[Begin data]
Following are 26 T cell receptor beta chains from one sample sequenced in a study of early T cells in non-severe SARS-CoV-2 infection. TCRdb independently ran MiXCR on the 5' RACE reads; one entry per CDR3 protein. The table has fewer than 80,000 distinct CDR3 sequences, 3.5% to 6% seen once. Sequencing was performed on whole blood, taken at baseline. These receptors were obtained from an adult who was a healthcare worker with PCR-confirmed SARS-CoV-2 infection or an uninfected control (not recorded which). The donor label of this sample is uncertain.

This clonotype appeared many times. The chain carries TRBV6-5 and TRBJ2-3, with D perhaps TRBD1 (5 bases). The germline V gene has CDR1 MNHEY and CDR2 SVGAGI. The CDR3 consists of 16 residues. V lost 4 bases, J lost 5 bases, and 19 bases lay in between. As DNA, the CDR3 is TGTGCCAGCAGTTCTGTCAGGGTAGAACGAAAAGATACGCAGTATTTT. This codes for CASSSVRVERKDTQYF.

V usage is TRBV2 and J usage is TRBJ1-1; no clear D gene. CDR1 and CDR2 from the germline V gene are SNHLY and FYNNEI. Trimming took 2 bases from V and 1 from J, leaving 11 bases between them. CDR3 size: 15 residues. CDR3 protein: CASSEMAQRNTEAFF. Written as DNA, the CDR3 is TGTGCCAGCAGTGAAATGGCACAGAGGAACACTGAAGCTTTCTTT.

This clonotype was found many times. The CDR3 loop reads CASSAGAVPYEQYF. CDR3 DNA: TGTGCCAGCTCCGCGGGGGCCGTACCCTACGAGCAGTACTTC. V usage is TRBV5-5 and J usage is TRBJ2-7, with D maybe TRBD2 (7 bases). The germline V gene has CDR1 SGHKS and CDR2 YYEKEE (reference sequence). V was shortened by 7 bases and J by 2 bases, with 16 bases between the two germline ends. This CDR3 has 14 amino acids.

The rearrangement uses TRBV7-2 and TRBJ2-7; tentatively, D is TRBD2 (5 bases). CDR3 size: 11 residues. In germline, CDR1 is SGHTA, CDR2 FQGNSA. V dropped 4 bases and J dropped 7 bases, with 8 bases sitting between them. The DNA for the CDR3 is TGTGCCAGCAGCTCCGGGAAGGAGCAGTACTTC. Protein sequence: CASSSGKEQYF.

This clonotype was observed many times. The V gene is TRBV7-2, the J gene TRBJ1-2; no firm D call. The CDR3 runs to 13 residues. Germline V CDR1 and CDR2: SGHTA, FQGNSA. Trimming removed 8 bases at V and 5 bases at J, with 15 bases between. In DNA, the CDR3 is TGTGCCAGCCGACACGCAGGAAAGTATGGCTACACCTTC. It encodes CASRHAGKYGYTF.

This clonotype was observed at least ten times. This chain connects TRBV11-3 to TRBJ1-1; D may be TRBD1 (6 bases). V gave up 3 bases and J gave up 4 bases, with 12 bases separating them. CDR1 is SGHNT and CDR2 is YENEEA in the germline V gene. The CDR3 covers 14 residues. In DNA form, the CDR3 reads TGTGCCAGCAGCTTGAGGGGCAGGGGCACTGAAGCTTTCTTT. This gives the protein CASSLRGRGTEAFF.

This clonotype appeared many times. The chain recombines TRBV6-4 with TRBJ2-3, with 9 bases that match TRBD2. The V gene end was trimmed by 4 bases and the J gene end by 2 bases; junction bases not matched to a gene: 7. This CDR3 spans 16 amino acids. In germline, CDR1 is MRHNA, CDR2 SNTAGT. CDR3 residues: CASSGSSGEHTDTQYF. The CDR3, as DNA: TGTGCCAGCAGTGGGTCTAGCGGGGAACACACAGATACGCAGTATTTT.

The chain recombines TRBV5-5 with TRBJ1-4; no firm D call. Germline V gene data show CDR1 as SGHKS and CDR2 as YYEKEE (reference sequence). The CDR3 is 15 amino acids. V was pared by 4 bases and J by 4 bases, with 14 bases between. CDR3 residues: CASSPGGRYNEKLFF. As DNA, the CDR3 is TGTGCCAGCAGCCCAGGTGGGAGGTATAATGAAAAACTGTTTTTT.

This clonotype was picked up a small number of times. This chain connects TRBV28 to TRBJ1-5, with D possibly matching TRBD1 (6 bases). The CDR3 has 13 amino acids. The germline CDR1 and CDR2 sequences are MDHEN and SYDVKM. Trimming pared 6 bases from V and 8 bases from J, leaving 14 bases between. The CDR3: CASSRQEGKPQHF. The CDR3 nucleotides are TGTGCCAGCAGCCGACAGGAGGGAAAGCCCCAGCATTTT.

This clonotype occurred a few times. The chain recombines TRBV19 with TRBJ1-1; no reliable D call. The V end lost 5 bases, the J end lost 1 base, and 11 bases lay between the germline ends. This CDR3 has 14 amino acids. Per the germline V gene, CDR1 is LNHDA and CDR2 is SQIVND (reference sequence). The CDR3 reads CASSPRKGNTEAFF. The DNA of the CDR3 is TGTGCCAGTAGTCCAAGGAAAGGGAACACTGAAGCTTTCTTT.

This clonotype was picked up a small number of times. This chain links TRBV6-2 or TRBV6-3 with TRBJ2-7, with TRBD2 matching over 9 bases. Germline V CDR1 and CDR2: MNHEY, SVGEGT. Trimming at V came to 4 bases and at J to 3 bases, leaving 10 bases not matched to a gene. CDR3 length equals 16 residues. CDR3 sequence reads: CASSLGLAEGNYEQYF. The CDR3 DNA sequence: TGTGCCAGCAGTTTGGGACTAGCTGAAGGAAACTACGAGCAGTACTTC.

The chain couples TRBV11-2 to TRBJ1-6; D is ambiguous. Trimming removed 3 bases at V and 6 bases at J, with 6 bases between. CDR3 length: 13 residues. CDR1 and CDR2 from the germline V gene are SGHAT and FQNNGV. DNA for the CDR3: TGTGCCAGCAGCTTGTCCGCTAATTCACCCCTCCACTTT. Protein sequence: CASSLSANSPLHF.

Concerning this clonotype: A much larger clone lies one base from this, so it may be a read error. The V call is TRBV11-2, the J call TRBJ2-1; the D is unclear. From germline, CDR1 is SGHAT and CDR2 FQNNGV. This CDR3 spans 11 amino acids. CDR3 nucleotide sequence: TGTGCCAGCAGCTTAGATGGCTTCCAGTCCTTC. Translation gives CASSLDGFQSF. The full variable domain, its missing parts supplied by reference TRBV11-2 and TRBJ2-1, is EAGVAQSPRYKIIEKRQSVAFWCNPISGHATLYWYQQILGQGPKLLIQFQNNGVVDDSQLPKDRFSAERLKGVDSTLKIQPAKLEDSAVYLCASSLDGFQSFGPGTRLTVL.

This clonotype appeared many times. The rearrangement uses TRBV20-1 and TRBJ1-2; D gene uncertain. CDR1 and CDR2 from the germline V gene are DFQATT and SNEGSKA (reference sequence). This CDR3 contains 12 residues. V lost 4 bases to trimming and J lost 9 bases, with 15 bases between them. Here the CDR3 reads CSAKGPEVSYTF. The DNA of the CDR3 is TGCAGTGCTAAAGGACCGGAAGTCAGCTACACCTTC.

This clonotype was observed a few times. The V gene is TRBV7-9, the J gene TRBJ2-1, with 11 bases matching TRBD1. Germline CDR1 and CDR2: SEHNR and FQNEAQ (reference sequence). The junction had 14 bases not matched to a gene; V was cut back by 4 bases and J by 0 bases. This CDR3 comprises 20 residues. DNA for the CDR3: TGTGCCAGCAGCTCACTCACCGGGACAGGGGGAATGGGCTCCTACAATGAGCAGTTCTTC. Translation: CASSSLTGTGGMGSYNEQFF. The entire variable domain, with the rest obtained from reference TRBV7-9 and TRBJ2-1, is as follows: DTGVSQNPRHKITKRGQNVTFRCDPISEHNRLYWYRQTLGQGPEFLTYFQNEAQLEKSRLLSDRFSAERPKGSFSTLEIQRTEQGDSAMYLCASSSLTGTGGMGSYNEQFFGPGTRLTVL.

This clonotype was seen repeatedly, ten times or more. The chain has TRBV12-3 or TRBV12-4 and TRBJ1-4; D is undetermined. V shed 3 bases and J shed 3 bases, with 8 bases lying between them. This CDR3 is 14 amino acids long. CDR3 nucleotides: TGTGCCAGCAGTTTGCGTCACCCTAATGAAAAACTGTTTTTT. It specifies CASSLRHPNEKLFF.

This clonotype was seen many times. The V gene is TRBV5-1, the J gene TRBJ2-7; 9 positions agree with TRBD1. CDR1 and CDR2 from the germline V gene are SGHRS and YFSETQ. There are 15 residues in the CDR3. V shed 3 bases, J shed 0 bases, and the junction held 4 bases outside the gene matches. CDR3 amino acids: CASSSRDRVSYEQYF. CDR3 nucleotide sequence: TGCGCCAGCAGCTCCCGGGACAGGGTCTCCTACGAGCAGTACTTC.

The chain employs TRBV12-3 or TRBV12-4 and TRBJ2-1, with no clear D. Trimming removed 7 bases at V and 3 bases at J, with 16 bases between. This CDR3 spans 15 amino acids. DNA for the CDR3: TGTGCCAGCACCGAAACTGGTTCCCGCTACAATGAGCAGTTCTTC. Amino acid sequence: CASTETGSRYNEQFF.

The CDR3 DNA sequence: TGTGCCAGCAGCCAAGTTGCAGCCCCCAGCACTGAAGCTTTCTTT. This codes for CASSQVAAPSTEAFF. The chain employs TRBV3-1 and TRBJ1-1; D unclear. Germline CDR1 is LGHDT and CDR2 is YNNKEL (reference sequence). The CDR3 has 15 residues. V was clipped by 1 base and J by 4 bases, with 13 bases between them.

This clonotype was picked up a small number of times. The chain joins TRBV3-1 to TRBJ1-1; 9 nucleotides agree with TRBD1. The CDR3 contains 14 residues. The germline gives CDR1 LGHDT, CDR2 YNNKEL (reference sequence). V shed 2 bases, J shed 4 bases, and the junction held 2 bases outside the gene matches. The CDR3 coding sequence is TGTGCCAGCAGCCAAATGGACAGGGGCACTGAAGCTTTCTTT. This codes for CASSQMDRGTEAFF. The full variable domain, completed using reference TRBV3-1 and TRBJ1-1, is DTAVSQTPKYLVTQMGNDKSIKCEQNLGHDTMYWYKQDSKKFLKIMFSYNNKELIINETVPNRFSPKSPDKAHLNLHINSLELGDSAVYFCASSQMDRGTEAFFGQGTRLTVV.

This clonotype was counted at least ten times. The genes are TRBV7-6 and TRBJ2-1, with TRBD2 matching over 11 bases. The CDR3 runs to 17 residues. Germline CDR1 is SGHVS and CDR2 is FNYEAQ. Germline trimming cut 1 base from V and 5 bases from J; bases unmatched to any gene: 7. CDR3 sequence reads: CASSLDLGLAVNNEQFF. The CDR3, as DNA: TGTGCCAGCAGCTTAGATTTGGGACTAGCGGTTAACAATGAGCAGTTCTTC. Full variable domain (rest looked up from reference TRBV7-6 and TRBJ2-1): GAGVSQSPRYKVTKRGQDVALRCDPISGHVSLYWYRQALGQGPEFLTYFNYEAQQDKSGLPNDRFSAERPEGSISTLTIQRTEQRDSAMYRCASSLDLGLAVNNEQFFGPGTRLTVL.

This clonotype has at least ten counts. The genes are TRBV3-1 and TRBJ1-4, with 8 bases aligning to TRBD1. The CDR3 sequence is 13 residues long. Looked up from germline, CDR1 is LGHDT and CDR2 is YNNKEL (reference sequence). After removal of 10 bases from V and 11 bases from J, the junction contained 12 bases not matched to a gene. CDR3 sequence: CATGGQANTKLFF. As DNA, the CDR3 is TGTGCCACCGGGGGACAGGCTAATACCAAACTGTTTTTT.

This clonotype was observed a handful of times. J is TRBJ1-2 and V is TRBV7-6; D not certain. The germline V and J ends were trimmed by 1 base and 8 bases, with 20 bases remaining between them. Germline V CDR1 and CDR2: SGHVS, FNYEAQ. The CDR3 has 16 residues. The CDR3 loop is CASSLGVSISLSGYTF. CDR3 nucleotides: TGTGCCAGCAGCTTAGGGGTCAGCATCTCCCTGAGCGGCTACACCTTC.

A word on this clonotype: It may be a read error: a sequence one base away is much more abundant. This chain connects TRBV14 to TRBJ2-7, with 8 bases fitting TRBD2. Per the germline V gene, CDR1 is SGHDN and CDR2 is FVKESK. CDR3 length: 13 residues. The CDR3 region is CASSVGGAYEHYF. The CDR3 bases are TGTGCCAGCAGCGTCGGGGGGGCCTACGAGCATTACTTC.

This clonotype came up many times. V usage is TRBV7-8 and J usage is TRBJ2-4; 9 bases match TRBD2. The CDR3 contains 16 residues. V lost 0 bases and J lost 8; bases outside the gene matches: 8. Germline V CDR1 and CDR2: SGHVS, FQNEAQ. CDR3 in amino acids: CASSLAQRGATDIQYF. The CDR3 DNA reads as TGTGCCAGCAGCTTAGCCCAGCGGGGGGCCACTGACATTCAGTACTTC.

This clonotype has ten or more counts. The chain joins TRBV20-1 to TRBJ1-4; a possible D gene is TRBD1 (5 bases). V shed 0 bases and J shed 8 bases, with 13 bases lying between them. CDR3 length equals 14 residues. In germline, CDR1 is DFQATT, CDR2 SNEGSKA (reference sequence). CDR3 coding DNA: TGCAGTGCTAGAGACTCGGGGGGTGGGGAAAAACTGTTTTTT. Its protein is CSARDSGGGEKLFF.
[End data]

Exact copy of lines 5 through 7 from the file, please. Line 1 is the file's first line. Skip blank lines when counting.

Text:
The rearrangement uses TRBV7-2 and TRBJ2-7; tentatively, D is TRBD2 (5 bases). CDR3 size: 11 residues. In germline, CDR1 is SGHTA, CDR2 FQGNSA. V dropped 4 bases and J dropped 7 bases, with 8 bases sitting between them. The DNA for the CDR3 is TGTGCCAGCAGCTCCGGGAAGGAGCAGTACTTC. Protein sequence: CASSSGKEQYF.

This clonotype was observed many times. The V gene is TRBV7-2, the J gene TRBJ1-2; no firm D call. The CDR3 runs to 13 residues. Germline V CDR1 and CDR2: SGHTA, FQGNSA. Trimming removed 8 bases at V and 5 bases at J, with 15 bases between. In DNA, the CDR3 is TGTGCCAGCCGACACGCAGGAAAGTATGGCTACACCTTC. It encodes CASRHAGKYGYTF.

This clonotype was observed at least ten times. This chain connects TRBV11-3 to TRBJ1-1; D may be TRBD1 (6 bases). V gave up 3 bases and J gave up 4 bases, with 12 bases separating them. CDR1 is SGHNT and CDR2 is YENEEA in the germline V gene. The CDR3 covers 14 residues. In DNA form, the CDR3 reads TGTGCCAGCAGCTTGAGGGGCAGGGGCACTGAAGCTTTCTTT. This gives the protein CASSLRGRGTEAFF.